Day 432: A Lick and a Promise

As she walked down Raglan Road toward the Emerald Victorian, Laetitia decided that she would leave Scotland today. She was beginning to think about the tours she would lead in the eastern United States, but she needed to plan some tours in Wales first. She opened the big wooden door, went into the kitchen, started a pot of Columbian dark roast brewing, and went into the library. Her first thought was that Wales was going to be a bit of a challenge, since she didn’t have a feel for the Welsh language. As she walked back into the kitchen to pour a cup of coffee, she mulled over her options. By the time she had finished her second cup of coffee, Laetitia made a decision.

Her grandmother hated “housewifery,” as she called housework, borrowing the term from American Puritan poet Edward Taylor. When her grandmother gave her house a cursory cleaning, she would say she was giving the house “a lick and a promise.” Laetitia decided to give Wales a “lick and a promise” this time around. To atone for giving the country short shrift this time, she would go to Wales again when she did the worldwide series of tours that she planned to do after the eastern United States.

She was still drawing a blank on a tour in Wales for today, so she made a second decision. She would use the day to plan a short series of tours in Wales. The powers that be at Mind’s Eye Limerick Tours headquarters—wherever that was—hadn’t authorized a day off from touring, but she would do it anyway. She decided it was easier to beg forgiveness than ask permission. She still needed a limerick for the day, so she made one up about a female stamp collector named Natalie.

When a man kissed a lady named Natalie
She was so engrossed in philately
That she gave John Thomas
A lick and a promise
When he wished her to play Lady Chatterley.

Day 365: Reginald Prickett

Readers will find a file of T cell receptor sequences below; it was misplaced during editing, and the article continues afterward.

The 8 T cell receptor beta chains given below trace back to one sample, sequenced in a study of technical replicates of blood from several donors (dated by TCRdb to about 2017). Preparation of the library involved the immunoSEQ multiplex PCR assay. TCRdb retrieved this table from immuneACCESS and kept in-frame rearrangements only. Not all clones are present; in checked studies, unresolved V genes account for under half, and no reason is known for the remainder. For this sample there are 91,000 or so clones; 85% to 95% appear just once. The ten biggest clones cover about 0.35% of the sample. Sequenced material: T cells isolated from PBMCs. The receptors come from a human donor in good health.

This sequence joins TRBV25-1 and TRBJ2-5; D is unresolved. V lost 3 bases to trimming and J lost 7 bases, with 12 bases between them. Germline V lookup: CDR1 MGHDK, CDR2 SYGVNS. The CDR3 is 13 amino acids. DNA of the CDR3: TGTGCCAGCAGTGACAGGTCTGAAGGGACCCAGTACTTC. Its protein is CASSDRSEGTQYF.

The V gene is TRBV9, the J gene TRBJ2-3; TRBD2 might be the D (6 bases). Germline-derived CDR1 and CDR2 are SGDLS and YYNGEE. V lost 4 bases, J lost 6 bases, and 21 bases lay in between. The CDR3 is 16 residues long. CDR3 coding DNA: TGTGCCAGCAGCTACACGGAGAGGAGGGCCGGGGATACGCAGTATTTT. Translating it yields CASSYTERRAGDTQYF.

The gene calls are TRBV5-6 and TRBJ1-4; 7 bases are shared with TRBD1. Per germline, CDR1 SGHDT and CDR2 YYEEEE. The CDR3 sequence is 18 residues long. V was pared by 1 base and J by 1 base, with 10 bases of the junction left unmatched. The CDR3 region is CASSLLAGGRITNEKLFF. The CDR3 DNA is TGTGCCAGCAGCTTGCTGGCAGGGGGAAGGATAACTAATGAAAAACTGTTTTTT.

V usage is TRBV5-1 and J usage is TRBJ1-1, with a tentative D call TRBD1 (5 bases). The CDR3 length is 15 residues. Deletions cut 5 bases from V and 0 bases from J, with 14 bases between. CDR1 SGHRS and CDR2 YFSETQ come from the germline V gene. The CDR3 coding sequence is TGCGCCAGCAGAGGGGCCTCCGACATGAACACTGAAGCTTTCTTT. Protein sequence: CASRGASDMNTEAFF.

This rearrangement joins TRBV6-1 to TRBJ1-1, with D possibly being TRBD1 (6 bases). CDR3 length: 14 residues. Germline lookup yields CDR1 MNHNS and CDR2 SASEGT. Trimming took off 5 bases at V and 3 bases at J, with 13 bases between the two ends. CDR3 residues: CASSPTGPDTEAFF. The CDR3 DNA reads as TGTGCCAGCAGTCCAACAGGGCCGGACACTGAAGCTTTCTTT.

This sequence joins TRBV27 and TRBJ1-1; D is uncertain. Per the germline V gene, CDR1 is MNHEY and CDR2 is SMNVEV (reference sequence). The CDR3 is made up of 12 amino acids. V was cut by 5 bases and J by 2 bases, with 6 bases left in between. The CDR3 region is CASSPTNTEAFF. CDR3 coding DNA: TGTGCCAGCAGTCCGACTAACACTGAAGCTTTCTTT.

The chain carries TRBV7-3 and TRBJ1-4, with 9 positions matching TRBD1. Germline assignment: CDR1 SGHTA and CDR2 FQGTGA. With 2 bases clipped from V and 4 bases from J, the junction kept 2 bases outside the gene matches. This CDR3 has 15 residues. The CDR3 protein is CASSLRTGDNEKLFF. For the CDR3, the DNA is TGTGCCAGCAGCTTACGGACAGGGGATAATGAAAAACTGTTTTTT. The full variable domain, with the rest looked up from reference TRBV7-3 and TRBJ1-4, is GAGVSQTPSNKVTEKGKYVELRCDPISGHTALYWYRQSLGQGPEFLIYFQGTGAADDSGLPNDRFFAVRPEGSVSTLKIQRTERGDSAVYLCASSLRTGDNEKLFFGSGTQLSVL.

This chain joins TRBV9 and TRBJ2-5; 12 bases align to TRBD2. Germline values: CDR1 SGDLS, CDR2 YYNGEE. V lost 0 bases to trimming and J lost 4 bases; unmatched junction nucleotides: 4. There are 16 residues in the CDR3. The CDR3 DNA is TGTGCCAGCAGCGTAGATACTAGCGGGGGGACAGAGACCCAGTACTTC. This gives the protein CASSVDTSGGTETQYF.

When Laetitia walked down Raglan Road in the crisp morning air, she pondered what she would do today. The powers that be at Mind’s Eye Limerick Tours—wherever that was—had made it clear that every 30 days or so, she could take a day off from leading a tour. Generally on such days, she went to the Emerald Victorian and stayed long enough to have coffee and write and post a limerick. Then she would leave and have the rest of the day to herself. But this day was different. This was day number 365. She had now been leading Mind’s Eye Limerick Tours for one year, and in recognition of this anniversary as a tour leader, Mind’s Eye headquarters had emailed her that she could take off not one but two days. She could take a trip by herself. It would be just like any other Mind’s Eye trip, except that she wouldn’t have to lead a group. She would, however, be required to send them a vignette and limerick at the end of each day.

She looked through some guidebooks and decided to go to someplace warm, Grand Cayman Island. She spent the day snorkeling over a nearby coral reef. In late afternoon, she walked along the beach and noticed a fully clothed older woman knitting as she reclined on a beach chair in the shade of a palm tree. The woman wore wire-rim spectacles and her grey hair in a bun. She was the spitting image of how Laetitia imagined Jane Marple looked in Agatha Christie’sA Caribbean Mystery. “Maybe life imitates art,” she thought.

That evening she showered, put on a casual beach outfit, and went to a beach bar that was part of one of the posh hotels. A man, good-looking and smartly dressed in slacks and a high-end tropical shirt, joined her at the bar. He bought her a couple of rum drinks and talked to her, mostly about himself. As their conversation evolved, it became clear that he was a hustler, but she lacked two essential elements that would have made him interested in making her a conquest. She was neither wealthy nor old. However she was a good listener and Reginald loved to talk about himself. By the end of the evening, his life’s story, which he had told her in great detail, made a nice multiple-verse limerick.

My friends call me Reginald Prickett
And I’m good at both croquet and cricket
I’m known throughout earth
From Frisco to Perth
For my prowess that all say is wicked.

My goal in life once was to own a
Plush condo in downtown Sedona
So that I could beguile
Wealthy ladies in style
Who spend winters in Arizona.

‘Til I wooed an old lady who smoked
And ‘twas not very long ‘til she croaked
And I learned with a thrill
That I was in her will
Imagine what joy that evoked.

With the cash that I got from old Maude
I then started a new life abroad
With a brand new life plan
As a smooth ladies’ man
On a quest for a gullible broad.

You can find me almost any day
On a lawn somewhere playing croquet